Thursday, July 1, 2010

Broccoli as teacher

I love clouds. They can become anything you want them to be in case the reflective and wispy beauty of them just being clouds isn't enough for you. Anyone with half an imagination can see elephants or ostriches or bunnies in clouds. I love them because almost anyway you paint them and in any color you choose, they are recognizable as clouds. You can make them long and stretchy or puffy with hard edges or soft edges and almost no one will walk by and ask what you are drawing. They are not like drawing hands or faces or if you are particularly masochistic, broccoli.

My art students, especially those rare complaining ones who don't like what I have chosen for them to draw, have heard my broccoli story countless times. I may have even told it already on this blog. My memory is often as wispy as a cloud.

Determined from a very young age to become a famous artist, I did not realize that art students would be required to draw something other than horses. I was in for some rude awakenings in college when my professor told me that we were to spend a full semester drawing a stalk of broccoli.

He was an eccentric professor even before we were assigned the broccoli project. He used to talk with a hot coffee cup at his lips, the steam rising into his face. I don't recall him ever taking a sip, just always being on the verge of it. I remember very little of what he lectured about because inside my head, my inner voice was screaming, "Would you take a drink before you burn your nostril hairs already!?" On top of the maddening near-coffee drinking, he would also mumble. He would stand in front of the classroom, clutching the coffee mug in two hands like it was a loaf of bread, and hold it against his lower lip, steam obscuring his face til it cooled, and he would mumble goggledygook that even if we could hear it, we would be unable to comprehend the words. But rumor had it that he was a great New York City artist, well known and respected in his field so I suffered through the mumbling near-coffee drinking oddball in hopes of learning how to be great.

You can imagine the shock when I finally understood one of his sentences. We were to spend the semester drawing broccoli. Not even a whole bunch or broccoli, which even I could envision spending a class or two on, but an entire semester on one floret. Now thirty years later, I don't remember how we kept our stalk fresh a whole semester....I have dim memories of wrapping it in saran wrap and labeling it for him to keep til the next class. Even so it seems unlikely the broccoli remained unchanged the whole semester. I wonder if we had to change our drawing as it decomposed. I just don't remember.

When I first looked at my broccoli, being a very fast drawer, I finished sketching it in about 3 minutes. I glanced at my watch. I only had 23 hours and 57 minutes of the semester class left to work on it. I sat back and looked at it. It was clearly a picture of broccoli, as honestly, broccoli is not a lot harder to draw than clouds. The professor shuffled by, the ever present coffee cup against his bottom lip.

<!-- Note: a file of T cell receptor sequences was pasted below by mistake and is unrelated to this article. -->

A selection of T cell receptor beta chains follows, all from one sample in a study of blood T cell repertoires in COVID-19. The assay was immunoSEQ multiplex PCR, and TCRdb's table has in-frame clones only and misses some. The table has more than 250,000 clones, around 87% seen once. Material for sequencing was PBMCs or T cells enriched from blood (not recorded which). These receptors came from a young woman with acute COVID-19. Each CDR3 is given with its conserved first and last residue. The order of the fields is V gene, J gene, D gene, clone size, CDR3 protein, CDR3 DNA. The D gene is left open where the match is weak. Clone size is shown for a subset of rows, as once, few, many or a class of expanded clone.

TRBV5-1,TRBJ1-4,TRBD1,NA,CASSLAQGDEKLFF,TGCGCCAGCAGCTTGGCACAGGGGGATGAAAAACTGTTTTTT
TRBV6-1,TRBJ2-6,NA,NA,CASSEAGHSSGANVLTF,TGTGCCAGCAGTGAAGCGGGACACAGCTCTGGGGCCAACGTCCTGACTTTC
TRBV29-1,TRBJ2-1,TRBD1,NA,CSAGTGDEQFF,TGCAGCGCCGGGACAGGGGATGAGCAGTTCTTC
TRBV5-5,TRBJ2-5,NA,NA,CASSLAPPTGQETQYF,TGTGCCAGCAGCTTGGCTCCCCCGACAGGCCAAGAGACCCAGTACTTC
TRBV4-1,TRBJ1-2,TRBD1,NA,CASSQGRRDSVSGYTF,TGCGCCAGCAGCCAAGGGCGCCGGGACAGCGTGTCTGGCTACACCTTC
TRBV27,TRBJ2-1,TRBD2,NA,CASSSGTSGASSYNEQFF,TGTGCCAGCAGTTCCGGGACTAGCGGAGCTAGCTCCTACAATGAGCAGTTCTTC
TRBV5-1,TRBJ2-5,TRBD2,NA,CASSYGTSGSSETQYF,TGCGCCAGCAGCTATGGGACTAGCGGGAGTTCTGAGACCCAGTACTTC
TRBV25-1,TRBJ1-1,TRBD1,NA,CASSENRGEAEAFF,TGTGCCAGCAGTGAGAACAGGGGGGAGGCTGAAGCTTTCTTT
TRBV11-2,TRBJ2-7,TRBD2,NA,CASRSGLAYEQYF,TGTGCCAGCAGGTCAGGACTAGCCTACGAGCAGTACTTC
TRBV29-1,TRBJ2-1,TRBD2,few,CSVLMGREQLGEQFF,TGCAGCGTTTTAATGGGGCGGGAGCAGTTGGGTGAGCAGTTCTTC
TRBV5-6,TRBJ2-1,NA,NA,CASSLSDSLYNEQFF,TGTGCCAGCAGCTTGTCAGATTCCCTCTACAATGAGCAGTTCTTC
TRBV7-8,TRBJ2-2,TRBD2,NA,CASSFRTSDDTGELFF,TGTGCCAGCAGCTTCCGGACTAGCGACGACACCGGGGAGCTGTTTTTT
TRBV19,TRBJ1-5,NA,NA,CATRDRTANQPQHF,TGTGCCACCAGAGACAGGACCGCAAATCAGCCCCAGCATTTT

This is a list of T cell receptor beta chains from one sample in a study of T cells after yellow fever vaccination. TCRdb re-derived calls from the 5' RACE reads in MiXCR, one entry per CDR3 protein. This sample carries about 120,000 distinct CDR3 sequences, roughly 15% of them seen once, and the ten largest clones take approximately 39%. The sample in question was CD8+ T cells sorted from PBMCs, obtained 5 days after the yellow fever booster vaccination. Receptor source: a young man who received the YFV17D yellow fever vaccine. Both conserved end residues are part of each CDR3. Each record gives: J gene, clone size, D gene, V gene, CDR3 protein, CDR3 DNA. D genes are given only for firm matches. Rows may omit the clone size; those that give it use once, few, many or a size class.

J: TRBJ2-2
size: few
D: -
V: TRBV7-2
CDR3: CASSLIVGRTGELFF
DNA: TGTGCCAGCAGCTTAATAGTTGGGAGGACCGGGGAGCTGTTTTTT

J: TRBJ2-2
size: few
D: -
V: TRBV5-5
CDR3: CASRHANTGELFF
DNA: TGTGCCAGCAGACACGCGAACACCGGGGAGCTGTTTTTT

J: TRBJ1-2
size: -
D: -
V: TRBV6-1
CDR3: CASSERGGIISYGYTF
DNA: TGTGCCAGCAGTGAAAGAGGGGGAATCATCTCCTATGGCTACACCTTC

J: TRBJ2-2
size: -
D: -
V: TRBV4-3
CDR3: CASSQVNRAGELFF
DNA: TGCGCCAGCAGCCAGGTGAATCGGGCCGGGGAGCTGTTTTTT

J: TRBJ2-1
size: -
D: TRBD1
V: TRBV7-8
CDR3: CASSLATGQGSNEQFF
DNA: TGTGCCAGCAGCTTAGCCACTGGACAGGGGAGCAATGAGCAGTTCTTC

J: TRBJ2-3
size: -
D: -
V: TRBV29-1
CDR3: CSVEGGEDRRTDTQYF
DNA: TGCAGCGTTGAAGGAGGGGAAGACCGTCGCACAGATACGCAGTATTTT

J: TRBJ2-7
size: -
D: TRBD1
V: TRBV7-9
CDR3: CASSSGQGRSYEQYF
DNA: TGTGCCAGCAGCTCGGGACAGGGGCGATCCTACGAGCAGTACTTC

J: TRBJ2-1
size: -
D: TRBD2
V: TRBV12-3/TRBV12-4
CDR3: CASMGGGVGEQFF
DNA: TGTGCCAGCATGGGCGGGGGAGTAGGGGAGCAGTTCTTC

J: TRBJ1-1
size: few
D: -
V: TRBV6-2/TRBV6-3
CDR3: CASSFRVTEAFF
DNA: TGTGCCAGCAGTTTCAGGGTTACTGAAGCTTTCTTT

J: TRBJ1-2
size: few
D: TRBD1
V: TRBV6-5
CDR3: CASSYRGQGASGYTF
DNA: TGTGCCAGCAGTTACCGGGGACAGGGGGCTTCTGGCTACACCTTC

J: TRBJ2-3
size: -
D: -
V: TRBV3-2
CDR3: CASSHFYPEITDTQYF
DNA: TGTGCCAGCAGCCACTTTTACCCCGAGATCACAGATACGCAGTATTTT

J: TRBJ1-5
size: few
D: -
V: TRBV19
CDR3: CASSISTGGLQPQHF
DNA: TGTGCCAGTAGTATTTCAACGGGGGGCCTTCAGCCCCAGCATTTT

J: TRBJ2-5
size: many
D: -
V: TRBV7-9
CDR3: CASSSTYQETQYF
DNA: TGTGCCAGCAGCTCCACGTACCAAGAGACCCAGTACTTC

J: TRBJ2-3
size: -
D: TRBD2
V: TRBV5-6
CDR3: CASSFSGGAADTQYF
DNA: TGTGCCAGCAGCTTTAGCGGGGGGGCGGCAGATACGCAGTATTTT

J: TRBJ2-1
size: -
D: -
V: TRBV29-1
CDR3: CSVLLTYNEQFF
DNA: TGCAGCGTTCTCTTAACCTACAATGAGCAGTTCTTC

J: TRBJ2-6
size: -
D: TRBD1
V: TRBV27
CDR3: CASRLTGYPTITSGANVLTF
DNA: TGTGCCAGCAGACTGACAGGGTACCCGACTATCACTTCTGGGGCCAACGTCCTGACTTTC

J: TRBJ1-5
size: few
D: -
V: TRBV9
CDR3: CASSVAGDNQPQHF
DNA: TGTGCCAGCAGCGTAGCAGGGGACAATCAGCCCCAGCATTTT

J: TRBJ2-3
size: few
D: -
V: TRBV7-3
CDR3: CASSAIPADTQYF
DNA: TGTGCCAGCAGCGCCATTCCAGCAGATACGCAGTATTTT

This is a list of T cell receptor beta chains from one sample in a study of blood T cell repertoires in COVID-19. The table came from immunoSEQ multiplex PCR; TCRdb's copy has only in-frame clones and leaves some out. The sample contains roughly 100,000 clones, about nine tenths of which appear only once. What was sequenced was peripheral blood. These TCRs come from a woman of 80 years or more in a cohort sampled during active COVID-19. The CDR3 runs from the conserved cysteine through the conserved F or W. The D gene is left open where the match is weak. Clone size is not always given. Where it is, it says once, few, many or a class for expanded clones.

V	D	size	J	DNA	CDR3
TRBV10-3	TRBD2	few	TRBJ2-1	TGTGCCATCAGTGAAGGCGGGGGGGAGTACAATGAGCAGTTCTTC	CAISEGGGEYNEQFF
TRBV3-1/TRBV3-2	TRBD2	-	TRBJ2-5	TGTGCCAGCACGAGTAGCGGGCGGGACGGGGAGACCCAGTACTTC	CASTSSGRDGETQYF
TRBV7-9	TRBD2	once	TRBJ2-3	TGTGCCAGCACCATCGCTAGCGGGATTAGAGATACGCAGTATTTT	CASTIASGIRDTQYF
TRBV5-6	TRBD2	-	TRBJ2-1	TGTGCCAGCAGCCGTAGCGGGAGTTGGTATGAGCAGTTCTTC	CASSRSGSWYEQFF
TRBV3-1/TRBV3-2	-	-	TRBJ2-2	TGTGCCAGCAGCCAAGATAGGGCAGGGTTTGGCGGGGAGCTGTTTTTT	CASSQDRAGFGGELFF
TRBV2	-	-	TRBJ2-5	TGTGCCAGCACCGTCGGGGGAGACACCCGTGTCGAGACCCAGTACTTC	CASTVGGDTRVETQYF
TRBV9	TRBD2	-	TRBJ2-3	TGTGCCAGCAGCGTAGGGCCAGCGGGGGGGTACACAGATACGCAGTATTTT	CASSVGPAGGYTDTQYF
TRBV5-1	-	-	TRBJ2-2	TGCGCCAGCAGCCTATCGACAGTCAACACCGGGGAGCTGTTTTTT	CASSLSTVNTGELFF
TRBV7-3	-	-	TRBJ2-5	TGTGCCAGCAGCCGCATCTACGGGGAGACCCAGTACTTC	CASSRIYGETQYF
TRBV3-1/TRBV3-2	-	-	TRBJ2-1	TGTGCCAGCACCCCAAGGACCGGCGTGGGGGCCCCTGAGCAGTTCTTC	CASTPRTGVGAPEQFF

He pointed at my broccoli.
His finger slid along the edge of the stalk and then pointed at my picture.
"Did my finger move in a straight line?" he asked.
(however it sounded more like "dimafingmovin stray line?")
And of course it had not and his point was well made. My broccoli stalk was fairly straight. I had missed miniscule bumps and valleys in the outline. It took me at least another 3 minutes just to correct that. Now there were only 23 hours and 54 minutes left of the semester.
The professor slunk to my side again. This time he pointed at the floret itself. He told me to pick it up and look at it closely and describe what I saw. He encouraged me to explore it deeply, to experience the soul and essence of the broccoli.... to find what was unique about that broccoli stalk and give it character, individuality, meaning.

I am sure you can imagine the response such pronouncements produced in this middle class, suburban, near normal young adult. All I really wanted to draw was another horse, and now I was being told that broccoli had a soul and I needed to ferret it out and somehow convey it pictorially. This promised to be a long semester.

The funny thing was the more I got to know that stalk of broccoli, the more I began to understand what the kook was saying. My stalk was indeed quite unique and different from my classmates stalks. The intricate little green bubbles that made up the florets were arranged in amazing patterns, and had so many variations of green in them depending on the lighting, time of day, even color shirt I wore. The tendrils of the stalk were like tree limbs branching from a trunk all engaged in a graceful dance. The more deeply and carefully and exactly I drew each molecule of my broccoli stalk, the more I saw, and the more it became precious and real and beautiful to me. The semester flew by and I had produced one stalk of broccoli. It was the most beautiful and perfected drawing I have ever done and I learned a lesson that has always stayed with me. There is beauty and worth in everything. Take the time to find it. If it is true of broccoli, imagine what must be true of my fellow humans.

Luke 12:6-8 (New International Version)

6Are not five sparrows sold for two pennies? Yet not one of them is forgotten by God. 7Indeed, the very hairs of your head are all numbered. Don't be afraid; you are worth more than many sparrows.

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